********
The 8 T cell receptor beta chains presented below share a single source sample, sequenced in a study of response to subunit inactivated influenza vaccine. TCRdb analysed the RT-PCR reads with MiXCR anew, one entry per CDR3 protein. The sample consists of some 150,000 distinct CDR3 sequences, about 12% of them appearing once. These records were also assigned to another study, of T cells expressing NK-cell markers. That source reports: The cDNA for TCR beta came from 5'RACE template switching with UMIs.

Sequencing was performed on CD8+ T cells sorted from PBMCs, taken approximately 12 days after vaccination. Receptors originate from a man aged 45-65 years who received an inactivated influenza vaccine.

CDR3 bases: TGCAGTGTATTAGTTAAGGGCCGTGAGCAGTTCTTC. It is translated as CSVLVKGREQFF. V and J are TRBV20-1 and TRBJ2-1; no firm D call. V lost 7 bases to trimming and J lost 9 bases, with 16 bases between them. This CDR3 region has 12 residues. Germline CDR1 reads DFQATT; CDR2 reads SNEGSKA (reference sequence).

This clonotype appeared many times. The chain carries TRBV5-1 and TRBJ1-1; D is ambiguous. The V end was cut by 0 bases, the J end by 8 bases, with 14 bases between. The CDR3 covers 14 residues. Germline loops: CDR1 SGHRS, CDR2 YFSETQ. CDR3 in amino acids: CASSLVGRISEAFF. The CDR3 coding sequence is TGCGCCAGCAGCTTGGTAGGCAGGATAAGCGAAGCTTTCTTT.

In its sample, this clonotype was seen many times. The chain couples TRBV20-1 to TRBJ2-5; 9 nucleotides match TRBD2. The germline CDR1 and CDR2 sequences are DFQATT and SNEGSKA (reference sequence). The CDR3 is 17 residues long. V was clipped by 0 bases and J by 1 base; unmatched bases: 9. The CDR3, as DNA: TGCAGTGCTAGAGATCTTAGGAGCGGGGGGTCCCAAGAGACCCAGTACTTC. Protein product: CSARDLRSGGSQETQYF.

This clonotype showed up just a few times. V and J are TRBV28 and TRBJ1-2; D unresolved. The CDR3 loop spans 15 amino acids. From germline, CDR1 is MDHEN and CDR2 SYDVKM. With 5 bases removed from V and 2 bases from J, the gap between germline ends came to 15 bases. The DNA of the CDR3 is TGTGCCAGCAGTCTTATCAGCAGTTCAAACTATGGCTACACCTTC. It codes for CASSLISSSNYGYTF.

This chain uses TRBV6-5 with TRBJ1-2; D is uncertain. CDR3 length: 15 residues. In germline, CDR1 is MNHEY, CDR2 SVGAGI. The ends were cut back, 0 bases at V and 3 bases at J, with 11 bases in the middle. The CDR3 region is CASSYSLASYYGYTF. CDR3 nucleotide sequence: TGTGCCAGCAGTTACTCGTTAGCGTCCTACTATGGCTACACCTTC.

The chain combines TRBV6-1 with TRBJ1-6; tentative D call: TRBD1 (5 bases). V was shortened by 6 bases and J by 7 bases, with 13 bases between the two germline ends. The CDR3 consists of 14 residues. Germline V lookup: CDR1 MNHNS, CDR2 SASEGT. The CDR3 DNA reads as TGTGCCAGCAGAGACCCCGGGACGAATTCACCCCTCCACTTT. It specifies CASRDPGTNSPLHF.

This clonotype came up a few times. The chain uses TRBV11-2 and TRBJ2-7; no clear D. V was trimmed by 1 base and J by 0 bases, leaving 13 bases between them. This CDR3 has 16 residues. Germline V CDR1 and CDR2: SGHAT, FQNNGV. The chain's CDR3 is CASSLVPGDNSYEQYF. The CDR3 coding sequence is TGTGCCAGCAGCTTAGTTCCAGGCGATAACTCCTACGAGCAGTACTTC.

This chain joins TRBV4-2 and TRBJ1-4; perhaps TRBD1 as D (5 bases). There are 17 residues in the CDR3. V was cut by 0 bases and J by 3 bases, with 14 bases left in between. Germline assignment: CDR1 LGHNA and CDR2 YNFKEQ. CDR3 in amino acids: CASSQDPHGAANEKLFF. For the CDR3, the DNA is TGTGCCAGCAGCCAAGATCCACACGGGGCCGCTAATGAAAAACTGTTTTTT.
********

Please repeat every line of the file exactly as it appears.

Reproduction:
The 8 T cell receptor beta chains presented below share a single source sample, sequenced in a study of response to subunit inactivated influenza vaccine. TCRdb analysed the RT-PCR reads with MiXCR anew, one entry per CDR3 protein. The sample consists of some 150,000 distinct CDR3 sequences, about 12% of them appearing once. These records were also assigned to another study, of T cells expressing NK-cell markers. That source reports: The cDNA for TCR beta came from 5'RACE template switching with UMIs.

Sequencing was performed on CD8+ T cells sorted from PBMCs, taken approximately 12 days after vaccination. Receptors originate from a man aged 45-65 years who received an inactivated influenza vaccine.

CDR3 bases: TGCAGTGTATTAGTTAAGGGCCGTGAGCAGTTCTTC. It is translated as CSVLVKGREQFF. V and J are TRBV20-1 and TRBJ2-1; no firm D call. V lost 7 bases to trimming and J lost 9 bases, with 16 bases between them. This CDR3 region has 12 residues. Germline CDR1 reads DFQATT; CDR2 reads SNEGSKA (reference sequence).

This clonotype appeared many times. The chain carries TRBV5-1 and TRBJ1-1; D is ambiguous. The V end was cut by 0 bases, the J end by 8 bases, with 14 bases between. The CDR3 covers 14 residues. Germline loops: CDR1 SGHRS, CDR2 YFSETQ. CDR3 in amino acids: CASSLVGRISEAFF. The CDR3 coding sequence is TGCGCCAGCAGCTTGGTAGGCAGGATAAGCGAAGCTTTCTTT.

In its sample, this clonotype was seen many times. The chain couples TRBV20-1 to TRBJ2-5; 9 nucleotides match TRBD2. The germline CDR1 and CDR2 sequences are DFQATT and SNEGSKA (reference sequence). The CDR3 is 17 residues long. V was clipped by 0 bases and J by 1 base; unmatched bases: 9. The CDR3, as DNA: TGCAGTGCTAGAGATCTTAGGAGCGGGGGGTCCCAAGAGACCCAGTACTTC. Protein product: CSARDLRSGGSQETQYF.

This clonotype showed up just a few times. V and J are TRBV28 and TRBJ1-2; D unresolved. The CDR3 loop spans 15 amino acids. From germline, CDR1 is MDHEN and CDR2 SYDVKM. With 5 bases removed from V and 2 bases from J, the gap between germline ends came to 15 bases. The DNA of the CDR3 is TGTGCCAGCAGTCTTATCAGCAGTTCAAACTATGGCTACACCTTC. It codes for CASSLISSSNYGYTF.

This chain uses TRBV6-5 with TRBJ1-2; D is uncertain. CDR3 length: 15 residues. In germline, CDR1 is MNHEY, CDR2 SVGAGI. The ends were cut back, 0 bases at V and 3 bases at J, with 11 bases in the middle. The CDR3 region is CASSYSLASYYGYTF. CDR3 nucleotide sequence: TGTGCCAGCAGTTACTCGTTAGCGTCCTACTATGGCTACACCTTC.

The chain combines TRBV6-1 with TRBJ1-6; tentative D call: TRBD1 (5 bases). V was shortened by 6 bases and J by 7 bases, with 13 bases between the two germline ends. The CDR3 consists of 14 residues. Germline V lookup: CDR1 MNHNS, CDR2 SASEGT. The CDR3 DNA reads as TGTGCCAGCAGAGACCCCGGGACGAATTCACCCCTCCACTTT. It specifies CASRDPGTNSPLHF.

This clonotype came up a few times. The chain uses TRBV11-2 and TRBJ2-7; no clear D. V was trimmed by 1 base and J by 0 bases, leaving 13 bases between them. This CDR3 has 16 residues. Germline V CDR1 and CDR2: SGHAT, FQNNGV. The chain's CDR3 is CASSLVPGDNSYEQYF. The CDR3 coding sequence is TGTGCCAGCAGCTTAGTTCCAGGCGATAACTCCTACGAGCAGTACTTC.

This chain joins TRBV4-2 and TRBJ1-4; perhaps TRBD1 as D (5 bases). There are 17 residues in the CDR3. V was cut by 0 bases and J by 3 bases, with 14 bases left in between. Germline assignment: CDR1 LGHNA and CDR2 YNFKEQ. CDR3 in amino acids: CASSQDPHGAANEKLFF. For the CDR3, the DNA is TGTGCCAGCAGCCAAGATCCACACGGGGCCGCTAATGAAAAACTGTTTTTT.